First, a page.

You’d be greeted with dark wood everywhere, and, for quite some time, avocado green appliances; they were all the rage in the early 70’s you know. But it certainly wasn’t the decor that would keep your attention.

You’d be assaulted by the smells of coffee and cigarettes, and, if you were lucky, delicious wafts of something fresh off the stove or out of the oven. You’d do your best to speak over the television blaring in the background with either Harry Kalas or Emeril imparting baseball or cooking wisdom (respectively); her dedication to them was unfailing.

You’d be ordered to sit down and drink and eat (and eat and eat), and you would do so with pleasure. You’d probably sit in that very spot for hours talking about something or another, and why don’t you have another piece of cake? You look too thin!

In the kitchen was *the* place to be in our house, and, in fact, my grandmother spent all day, every day there in her sturdy wooden chair, resisting all invitations to the more comfortable spots in the living room. It was, quite simply, her place. Many a guest, family and friends, passed through that back door to find my grandmother in the kitchen waiting to entertain; Christmas or just an ordinary day, it was business as usual in the kitchen.

Only the volume of food changed.

I miss that kitchen terribly. So many memories, so much laughter, so much love, many ear-splitting arguments as well, but always life. Anyone who has ever been in it would tell you that.

I’ll never forget the first time I walked through the back door and into the kitchen after my grandmother’s death. It was dark and silent and disappointing, and so literally, unbearably empty.

And I remember thinking that next time, I really should go around and use the front door.

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[tags]sunday scribblings, kitchens, grandmothers’ kitchens, grandmothers[/tags]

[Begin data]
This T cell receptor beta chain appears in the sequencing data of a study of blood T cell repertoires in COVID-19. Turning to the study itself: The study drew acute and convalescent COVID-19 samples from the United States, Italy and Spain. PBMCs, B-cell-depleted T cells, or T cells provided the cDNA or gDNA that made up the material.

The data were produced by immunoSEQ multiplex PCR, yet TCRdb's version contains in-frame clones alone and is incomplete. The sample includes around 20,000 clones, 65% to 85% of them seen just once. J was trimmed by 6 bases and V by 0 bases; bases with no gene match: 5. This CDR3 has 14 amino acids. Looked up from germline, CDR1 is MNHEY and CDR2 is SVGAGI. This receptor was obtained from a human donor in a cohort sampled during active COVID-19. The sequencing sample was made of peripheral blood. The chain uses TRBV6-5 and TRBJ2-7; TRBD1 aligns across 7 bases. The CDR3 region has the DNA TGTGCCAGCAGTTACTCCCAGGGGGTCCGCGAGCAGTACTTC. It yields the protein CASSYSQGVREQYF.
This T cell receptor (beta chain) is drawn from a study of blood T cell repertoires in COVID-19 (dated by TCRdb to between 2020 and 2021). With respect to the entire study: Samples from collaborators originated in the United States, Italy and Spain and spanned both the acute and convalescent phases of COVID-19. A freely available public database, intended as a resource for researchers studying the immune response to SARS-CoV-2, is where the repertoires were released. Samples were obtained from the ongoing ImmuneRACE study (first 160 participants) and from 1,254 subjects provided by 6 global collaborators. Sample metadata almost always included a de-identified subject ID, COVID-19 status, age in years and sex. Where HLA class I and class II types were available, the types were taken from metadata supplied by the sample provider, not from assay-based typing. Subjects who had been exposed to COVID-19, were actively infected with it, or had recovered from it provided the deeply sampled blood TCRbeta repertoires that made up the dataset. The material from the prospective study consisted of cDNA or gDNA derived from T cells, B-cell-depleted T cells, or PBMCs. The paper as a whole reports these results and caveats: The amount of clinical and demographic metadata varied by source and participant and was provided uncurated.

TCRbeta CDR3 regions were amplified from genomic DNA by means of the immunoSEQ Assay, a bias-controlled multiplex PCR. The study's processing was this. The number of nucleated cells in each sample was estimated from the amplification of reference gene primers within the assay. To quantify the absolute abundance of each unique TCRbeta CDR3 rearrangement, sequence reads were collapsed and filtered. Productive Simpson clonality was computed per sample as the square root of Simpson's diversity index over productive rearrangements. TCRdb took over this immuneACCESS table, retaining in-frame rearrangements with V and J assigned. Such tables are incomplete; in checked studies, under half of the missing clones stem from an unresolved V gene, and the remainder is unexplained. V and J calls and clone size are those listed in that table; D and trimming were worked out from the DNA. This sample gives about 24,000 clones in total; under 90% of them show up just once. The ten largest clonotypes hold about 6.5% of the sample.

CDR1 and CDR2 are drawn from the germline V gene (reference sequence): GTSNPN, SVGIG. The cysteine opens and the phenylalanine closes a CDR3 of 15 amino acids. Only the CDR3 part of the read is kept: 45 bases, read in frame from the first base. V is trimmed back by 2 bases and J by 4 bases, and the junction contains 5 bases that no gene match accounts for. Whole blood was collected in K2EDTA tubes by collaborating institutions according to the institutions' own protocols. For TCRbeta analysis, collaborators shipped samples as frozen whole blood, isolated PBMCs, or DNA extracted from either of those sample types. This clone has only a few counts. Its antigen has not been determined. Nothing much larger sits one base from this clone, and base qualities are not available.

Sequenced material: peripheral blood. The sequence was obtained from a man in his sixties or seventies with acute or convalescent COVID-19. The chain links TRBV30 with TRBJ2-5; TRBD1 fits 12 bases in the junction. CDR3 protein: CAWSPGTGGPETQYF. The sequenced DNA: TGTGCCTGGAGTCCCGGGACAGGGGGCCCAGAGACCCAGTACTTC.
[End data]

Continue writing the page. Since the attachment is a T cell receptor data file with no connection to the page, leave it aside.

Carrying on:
sunday scribblings: inspiration

Prompt #51: Inspiration

Oh the irony that I vaguely posted on this subject a mere two days ago, and here I am doomed blessed to revisit inspiration once more.

I’m not going to lie to you. The first thing that came to my mind when I read this prompt was the 1984 heart-warming ditty of Chicago, “You’re the Inspiration.” But since I have no specific memories attached to that song other than singing obscenely loudly (hardly unique to this tune), let’s move on.

Let’s talk about writing. Again.

Many writers refer to their projects as their babies, and I feel the same. If we’re lucky, the reward is a healthy, well-composed baby, and the path to get there is paved with inspiration–great when it’s around, torturous when it’s in hiding.

For me, inspiration comes when it comes, and there’s just no amount of pushing that’s going to convince the baby to come out until it’s ready. (I’d say “good and ready,” but this writer certainly cannot guarantee goodness the first time around.)

As far as I know, there’s no writing inspiration equivalent of a C-section just yet, and doesn’t sound like a particularly enticing idea anyway, but I do hear that walking around sometimes helps move labor along; with writing, I have to agree with this tactic as well.

Breathing fresh air and connecting with other living things–people, animals, or simply nature in general–often gives me that extra push I need to complete something, to break through a mental block, to inspire me to continue. And this isn’t limited to just writing. That load of laundry that’s beginning to move by itself? The floor that hasn’t been mopped since B.O. (before Obama)? The layer of dust that blurs my niece and nephew’s photographed faces?

It’s not a sure thing, but all of these chores have a much better chance of being tackled after I reintroduce myself to the outdoors.

Procrastination? Nah. Inspiration!

And there’s no better time than Spring to drink in all the inspiration I can stand.

Bentornata primavera!

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[tags]inspiration, writing, spring, primavera, flowers, sunday scribblings[/tags]


Michelle FabioMichelle Fabio is an American attorney-turned-freelance writer living in her family's ancestral village in Calabria, Italy and savoring simplicity one sip at a time. 

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Recipes

 

Homemade apple butter
Green beans, potatoes, and pancetta
Glazed Apple Oatmeal Cinnamon Muffins
Pasta with snails alla calabrese
Onion, Oregano, and Thyme Focaccia
Oatmeal Banana Craisin Muffins
Prosciutto wrapped watermelon with bel paese cheese
Fried eggs with red onion and cheese
Calabrian sausage and fava beans
Ricotta Pound Cake